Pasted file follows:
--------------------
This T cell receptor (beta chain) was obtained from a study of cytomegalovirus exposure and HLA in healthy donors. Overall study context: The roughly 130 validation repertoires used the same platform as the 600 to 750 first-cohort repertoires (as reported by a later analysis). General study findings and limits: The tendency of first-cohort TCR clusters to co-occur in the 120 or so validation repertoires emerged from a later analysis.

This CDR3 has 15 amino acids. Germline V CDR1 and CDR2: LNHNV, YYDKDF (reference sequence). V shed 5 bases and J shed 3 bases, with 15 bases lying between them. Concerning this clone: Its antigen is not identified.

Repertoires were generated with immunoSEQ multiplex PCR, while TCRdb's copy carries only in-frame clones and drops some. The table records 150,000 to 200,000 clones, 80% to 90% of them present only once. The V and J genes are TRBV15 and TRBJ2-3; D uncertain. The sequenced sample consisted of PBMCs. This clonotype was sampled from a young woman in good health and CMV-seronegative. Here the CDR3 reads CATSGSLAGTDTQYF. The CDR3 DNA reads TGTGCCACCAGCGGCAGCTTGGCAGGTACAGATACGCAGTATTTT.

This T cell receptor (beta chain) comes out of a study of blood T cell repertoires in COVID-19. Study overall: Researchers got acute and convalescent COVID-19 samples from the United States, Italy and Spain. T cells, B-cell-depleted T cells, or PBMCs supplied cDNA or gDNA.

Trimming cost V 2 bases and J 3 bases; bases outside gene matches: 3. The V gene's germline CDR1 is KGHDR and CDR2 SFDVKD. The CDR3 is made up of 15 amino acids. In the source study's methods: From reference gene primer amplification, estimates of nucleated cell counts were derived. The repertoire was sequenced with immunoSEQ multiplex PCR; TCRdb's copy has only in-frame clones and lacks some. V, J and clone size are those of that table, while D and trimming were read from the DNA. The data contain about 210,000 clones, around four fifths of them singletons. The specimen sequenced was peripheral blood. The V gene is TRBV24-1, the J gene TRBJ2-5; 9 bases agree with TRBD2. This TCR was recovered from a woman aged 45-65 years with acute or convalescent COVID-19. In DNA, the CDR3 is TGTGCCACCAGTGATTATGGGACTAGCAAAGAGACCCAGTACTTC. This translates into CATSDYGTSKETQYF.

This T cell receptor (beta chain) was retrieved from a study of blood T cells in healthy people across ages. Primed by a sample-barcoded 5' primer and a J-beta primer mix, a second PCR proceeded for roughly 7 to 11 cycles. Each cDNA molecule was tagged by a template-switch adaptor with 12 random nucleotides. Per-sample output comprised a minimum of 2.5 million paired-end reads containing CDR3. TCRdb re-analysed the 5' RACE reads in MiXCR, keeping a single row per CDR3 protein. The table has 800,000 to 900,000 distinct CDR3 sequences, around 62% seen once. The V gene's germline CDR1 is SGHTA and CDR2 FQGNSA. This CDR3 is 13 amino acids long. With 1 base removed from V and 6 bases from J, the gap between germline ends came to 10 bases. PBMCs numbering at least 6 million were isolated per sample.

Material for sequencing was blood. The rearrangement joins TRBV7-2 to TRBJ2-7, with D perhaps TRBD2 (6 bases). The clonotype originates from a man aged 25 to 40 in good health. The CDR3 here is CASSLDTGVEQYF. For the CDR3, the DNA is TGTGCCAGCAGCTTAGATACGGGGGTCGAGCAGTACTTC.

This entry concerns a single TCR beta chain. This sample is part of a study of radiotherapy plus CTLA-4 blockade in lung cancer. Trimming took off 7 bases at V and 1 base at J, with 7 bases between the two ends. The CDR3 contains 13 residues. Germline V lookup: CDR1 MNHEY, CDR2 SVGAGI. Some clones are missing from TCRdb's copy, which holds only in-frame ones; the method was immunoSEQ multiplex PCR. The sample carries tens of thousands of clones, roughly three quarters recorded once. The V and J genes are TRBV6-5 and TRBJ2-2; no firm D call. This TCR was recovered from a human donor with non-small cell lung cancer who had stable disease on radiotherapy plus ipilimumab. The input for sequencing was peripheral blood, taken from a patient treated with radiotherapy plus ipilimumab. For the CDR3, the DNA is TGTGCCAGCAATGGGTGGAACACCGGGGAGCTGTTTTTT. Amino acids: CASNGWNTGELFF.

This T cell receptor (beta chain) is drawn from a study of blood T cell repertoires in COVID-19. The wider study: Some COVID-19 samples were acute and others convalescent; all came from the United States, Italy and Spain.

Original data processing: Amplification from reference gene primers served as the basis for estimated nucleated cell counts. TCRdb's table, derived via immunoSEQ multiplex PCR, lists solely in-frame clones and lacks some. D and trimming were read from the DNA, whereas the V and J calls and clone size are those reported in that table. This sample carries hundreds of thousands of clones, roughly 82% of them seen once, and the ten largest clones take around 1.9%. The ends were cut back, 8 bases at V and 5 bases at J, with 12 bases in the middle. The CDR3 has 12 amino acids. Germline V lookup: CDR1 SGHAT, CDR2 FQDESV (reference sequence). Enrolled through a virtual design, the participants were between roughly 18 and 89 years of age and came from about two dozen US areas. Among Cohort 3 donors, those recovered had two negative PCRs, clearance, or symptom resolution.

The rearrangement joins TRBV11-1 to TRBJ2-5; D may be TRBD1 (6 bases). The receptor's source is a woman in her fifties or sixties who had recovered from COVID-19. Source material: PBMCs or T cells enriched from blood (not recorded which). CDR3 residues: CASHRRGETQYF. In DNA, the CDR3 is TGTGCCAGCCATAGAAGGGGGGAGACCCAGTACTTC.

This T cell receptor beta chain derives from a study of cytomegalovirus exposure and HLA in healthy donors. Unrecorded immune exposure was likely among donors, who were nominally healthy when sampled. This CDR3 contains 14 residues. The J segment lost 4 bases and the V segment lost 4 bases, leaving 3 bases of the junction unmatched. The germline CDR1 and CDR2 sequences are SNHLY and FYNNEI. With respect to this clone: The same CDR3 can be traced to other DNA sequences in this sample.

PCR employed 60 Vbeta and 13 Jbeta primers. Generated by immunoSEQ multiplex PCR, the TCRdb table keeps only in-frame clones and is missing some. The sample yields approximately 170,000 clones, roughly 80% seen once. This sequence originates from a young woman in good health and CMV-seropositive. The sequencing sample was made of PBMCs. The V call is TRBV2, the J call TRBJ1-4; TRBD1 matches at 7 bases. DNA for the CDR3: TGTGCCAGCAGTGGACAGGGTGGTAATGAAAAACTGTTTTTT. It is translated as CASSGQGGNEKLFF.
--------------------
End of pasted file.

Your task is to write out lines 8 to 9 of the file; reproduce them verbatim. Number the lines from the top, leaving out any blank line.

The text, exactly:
This entry concerns a single TCR beta chain. This sample is part of a study of radiotherapy plus CTLA-4 blockade in lung cancer. Trimming took off 7 bases at V and 1 base at J, with 7 bases between the two ends. The CDR3 contains 13 residues. Germline V lookup: CDR1 MNHEY, CDR2 SVGAGI. Some clones are missing from TCRdb's copy, which holds only in-frame ones; the method was immunoSEQ multiplex PCR. The sample carries tens of thousands of clones, roughly three quarters recorded once. The V and J genes are TRBV6-5 and TRBJ2-2; no firm D call. This TCR was recovered from a human donor with non-small cell lung cancer who had stable disease on radiotherapy plus ipilimumab. The input for sequencing was peripheral blood, taken from a patient treated with radiotherapy plus ipilimumab. For the CDR3, the DNA is TGTGCCAGCAATGGGTGGAACACCGGGGAGCTGTTTTTT. Amino acids: CASNGWNTGELFF.

This T cell receptor (beta chain) is drawn from a study of blood T cell repertoires in COVID-19. The wider study: Some COVID-19 samples were acute and others convalescent; all came from the United States, Italy and Spain.